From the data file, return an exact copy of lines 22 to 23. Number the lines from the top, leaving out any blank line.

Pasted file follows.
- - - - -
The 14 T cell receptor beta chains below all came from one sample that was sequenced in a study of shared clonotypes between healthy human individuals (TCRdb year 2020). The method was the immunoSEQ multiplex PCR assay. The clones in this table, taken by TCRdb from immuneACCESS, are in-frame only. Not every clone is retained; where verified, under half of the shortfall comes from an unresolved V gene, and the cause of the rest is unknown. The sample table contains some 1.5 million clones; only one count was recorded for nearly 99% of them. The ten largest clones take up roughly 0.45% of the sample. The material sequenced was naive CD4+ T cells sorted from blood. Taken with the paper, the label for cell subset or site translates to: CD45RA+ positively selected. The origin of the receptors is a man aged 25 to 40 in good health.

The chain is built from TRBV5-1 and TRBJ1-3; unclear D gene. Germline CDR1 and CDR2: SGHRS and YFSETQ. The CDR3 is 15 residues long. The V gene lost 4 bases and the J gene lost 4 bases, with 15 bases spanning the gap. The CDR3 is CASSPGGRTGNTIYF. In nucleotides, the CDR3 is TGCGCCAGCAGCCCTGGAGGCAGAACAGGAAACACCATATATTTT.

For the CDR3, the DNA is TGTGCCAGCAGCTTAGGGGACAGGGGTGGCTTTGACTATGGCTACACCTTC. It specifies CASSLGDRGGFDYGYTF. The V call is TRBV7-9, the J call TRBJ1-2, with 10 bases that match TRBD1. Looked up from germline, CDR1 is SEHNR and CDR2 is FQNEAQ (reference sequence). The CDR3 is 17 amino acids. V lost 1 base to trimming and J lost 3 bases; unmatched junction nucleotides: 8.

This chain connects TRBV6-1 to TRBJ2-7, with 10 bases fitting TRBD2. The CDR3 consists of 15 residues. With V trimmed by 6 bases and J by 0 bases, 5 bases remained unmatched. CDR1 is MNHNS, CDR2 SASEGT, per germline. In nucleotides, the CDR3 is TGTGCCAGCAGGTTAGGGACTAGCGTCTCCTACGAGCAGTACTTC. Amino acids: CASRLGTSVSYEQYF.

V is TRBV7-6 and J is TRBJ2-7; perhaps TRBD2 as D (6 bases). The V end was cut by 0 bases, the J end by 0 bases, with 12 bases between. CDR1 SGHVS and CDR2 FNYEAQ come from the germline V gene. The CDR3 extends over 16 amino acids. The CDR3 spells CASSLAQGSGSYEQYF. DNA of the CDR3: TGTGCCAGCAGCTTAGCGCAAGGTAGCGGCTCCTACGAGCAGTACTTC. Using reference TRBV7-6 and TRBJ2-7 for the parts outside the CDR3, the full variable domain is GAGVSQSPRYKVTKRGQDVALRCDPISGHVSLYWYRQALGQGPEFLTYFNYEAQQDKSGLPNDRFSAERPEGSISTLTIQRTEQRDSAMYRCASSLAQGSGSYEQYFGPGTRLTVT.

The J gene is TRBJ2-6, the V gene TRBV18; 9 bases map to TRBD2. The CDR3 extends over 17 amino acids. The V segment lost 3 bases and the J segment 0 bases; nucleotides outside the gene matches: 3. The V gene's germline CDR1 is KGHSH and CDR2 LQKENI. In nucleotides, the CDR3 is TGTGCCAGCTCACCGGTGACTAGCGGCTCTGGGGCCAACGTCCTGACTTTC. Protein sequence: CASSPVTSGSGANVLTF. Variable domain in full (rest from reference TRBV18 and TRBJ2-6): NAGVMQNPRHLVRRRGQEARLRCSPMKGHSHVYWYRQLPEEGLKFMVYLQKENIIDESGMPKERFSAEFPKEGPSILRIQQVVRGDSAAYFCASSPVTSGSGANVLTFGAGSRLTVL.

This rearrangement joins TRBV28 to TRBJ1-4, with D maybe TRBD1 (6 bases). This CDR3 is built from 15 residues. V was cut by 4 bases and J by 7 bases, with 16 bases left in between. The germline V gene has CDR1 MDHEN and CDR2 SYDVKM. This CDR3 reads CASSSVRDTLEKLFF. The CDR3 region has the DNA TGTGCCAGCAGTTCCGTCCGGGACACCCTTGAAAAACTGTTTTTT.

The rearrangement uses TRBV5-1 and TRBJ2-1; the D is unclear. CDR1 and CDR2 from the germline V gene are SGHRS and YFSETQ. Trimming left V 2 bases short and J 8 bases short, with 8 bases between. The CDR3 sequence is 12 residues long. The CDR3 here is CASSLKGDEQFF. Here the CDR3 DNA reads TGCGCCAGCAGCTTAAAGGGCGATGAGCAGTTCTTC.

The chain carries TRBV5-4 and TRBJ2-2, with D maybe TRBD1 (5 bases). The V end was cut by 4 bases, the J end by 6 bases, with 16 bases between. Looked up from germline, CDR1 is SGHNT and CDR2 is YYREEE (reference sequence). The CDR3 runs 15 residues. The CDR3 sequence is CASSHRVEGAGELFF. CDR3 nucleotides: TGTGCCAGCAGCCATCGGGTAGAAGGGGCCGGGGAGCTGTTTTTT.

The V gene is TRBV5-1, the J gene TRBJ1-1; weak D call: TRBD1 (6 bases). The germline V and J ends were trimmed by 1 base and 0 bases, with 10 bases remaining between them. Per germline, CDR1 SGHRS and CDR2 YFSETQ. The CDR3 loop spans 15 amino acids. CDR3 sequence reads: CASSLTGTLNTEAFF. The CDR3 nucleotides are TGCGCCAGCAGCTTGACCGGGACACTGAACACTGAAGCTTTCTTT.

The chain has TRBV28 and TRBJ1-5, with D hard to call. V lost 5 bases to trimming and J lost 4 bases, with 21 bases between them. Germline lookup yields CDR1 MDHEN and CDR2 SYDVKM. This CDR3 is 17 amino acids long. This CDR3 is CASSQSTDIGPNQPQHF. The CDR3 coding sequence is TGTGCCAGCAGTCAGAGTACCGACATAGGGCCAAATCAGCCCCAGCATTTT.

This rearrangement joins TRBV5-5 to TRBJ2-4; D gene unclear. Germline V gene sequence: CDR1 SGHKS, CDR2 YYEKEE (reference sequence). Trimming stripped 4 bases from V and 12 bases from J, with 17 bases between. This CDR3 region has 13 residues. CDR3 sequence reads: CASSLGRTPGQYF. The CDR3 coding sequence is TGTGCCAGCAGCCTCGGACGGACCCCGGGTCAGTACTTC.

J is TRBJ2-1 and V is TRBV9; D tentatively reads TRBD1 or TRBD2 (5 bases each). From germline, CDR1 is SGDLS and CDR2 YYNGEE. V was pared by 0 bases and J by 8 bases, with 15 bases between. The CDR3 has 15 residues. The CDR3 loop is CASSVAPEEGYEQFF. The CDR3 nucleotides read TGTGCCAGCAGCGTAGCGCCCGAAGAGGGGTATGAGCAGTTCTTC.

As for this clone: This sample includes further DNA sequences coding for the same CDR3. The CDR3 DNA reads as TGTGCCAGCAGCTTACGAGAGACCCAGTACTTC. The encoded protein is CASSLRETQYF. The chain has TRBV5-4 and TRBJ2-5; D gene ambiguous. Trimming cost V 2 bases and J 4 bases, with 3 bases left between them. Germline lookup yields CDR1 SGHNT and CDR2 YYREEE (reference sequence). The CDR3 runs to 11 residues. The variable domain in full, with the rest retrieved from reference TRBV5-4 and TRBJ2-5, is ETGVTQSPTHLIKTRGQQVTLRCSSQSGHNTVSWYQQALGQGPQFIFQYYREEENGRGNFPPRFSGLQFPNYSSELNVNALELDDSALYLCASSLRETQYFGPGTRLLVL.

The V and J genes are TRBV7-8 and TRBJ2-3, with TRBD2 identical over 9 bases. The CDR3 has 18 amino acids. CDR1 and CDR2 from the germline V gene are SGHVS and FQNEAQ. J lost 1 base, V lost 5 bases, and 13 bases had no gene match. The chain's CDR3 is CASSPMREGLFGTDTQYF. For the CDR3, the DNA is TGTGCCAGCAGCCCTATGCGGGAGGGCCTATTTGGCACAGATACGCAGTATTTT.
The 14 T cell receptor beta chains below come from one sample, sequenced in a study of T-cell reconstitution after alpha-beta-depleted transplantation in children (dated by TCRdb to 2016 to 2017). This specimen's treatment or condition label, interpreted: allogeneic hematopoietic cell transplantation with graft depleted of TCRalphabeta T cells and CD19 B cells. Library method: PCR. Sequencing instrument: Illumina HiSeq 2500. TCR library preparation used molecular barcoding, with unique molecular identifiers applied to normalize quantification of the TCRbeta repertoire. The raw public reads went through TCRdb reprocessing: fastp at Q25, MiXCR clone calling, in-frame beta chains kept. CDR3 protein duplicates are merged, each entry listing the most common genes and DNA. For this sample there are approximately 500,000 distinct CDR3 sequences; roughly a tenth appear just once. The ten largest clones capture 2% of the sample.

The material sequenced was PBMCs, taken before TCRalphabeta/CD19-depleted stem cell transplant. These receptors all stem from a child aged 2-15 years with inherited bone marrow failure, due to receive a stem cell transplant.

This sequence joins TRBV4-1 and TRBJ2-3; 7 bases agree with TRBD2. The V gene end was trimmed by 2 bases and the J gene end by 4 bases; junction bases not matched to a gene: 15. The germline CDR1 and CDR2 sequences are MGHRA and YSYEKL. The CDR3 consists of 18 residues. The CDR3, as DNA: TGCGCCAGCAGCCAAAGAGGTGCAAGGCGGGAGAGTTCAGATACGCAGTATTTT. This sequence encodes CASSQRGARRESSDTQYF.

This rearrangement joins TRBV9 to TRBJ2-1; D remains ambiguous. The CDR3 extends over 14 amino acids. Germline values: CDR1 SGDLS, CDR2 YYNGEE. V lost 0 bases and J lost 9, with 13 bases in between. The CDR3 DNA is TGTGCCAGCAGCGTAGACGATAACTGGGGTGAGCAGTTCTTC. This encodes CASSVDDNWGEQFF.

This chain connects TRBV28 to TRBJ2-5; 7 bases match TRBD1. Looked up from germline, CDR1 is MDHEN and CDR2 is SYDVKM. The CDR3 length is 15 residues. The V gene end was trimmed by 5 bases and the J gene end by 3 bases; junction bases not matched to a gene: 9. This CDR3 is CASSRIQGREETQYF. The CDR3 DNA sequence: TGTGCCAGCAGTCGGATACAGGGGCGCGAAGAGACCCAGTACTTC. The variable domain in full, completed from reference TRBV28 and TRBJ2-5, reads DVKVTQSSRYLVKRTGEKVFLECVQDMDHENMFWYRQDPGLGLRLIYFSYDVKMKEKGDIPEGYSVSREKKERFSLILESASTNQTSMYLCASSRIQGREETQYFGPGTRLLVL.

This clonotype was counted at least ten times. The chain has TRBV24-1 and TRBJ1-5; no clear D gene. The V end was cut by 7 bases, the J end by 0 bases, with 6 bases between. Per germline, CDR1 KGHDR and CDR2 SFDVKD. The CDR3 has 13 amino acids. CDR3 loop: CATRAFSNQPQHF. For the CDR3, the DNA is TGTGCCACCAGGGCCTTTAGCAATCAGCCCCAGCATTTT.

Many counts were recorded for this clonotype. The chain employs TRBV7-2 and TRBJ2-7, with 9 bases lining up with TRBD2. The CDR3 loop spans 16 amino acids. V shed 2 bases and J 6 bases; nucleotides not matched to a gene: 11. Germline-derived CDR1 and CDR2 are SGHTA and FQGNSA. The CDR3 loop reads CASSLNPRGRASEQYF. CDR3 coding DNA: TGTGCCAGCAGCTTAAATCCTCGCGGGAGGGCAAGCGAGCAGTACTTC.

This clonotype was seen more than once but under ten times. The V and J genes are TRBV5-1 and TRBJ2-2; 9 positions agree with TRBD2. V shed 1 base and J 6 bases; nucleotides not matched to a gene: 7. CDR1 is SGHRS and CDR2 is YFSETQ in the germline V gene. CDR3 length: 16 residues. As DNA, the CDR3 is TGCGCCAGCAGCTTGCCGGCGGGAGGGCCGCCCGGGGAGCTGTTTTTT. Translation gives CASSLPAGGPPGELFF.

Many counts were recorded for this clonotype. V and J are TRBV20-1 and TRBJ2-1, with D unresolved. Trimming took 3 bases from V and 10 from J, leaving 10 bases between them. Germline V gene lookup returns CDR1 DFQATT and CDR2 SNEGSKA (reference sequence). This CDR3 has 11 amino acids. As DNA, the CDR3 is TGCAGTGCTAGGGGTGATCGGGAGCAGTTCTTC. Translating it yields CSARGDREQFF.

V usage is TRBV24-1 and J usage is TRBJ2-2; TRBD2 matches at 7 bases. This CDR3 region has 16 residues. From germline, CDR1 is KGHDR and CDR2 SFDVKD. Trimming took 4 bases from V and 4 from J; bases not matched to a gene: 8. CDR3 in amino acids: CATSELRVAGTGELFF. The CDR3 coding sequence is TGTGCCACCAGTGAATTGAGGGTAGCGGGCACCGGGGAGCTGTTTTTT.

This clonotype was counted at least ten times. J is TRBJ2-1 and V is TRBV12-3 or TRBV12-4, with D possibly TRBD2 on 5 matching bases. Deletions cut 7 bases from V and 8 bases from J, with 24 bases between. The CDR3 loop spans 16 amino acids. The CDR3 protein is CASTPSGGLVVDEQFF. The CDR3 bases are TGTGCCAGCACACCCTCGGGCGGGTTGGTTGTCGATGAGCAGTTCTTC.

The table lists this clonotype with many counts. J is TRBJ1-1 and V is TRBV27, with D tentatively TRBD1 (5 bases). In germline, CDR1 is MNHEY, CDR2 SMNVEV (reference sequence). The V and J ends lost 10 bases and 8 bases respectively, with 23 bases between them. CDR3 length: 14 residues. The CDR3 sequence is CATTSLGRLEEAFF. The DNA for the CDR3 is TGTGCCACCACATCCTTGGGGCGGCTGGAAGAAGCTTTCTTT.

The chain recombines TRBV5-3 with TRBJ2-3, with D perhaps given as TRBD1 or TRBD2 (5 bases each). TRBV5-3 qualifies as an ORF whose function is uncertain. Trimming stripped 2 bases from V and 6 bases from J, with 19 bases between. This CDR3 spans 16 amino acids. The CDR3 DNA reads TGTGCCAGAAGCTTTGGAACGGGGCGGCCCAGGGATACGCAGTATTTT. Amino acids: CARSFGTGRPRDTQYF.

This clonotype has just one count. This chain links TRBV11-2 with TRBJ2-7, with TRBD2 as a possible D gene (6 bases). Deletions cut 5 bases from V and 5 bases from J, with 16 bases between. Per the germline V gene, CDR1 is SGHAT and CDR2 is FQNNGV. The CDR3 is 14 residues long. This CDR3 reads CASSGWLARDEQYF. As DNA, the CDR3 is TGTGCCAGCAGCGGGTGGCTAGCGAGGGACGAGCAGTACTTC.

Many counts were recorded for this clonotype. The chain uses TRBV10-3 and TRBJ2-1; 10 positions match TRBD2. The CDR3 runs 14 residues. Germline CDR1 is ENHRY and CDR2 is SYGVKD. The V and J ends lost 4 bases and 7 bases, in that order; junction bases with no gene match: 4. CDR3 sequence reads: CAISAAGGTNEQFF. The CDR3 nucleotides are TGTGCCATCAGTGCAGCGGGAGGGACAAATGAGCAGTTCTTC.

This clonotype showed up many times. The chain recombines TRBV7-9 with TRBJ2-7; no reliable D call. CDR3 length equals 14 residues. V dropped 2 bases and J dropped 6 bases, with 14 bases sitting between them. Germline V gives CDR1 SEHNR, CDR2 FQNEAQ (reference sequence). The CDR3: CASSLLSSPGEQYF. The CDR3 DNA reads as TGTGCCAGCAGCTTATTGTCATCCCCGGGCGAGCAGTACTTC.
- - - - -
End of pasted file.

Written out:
Many counts were recorded for this clonotype. The chain employs TRBV7-2 and TRBJ2-7, with 9 bases lining up with TRBD2. The CDR3 loop spans 16 amino acids. V shed 2 bases and J 6 bases; nucleotides not matched to a gene: 11. Germline-derived CDR1 and CDR2 are SGHTA and FQGNSA. The CDR3 loop reads CASSLNPRGRASEQYF. CDR3 coding DNA: TGTGCCAGCAGCTTAAATCCTCGCGGGAGGGCAAGCGAGCAGTACTTC.

This clonotype was seen more than once but under ten times. The V and J genes are TRBV5-1 and TRBJ2-2; 9 positions agree with TRBD2. V shed 1 base and J 6 bases; nucleotides not matched to a gene: 7. CDR1 is SGHRS and CDR2 is YFSETQ in the germline V gene. CDR3 length: 16 residues. As DNA, the CDR3 is TGCGCCAGCAGCTTGCCGGCGGGAGGGCCGCCCGGGGAGCTGTTTTTT. Translation gives CASSLPAGGPPGELFF.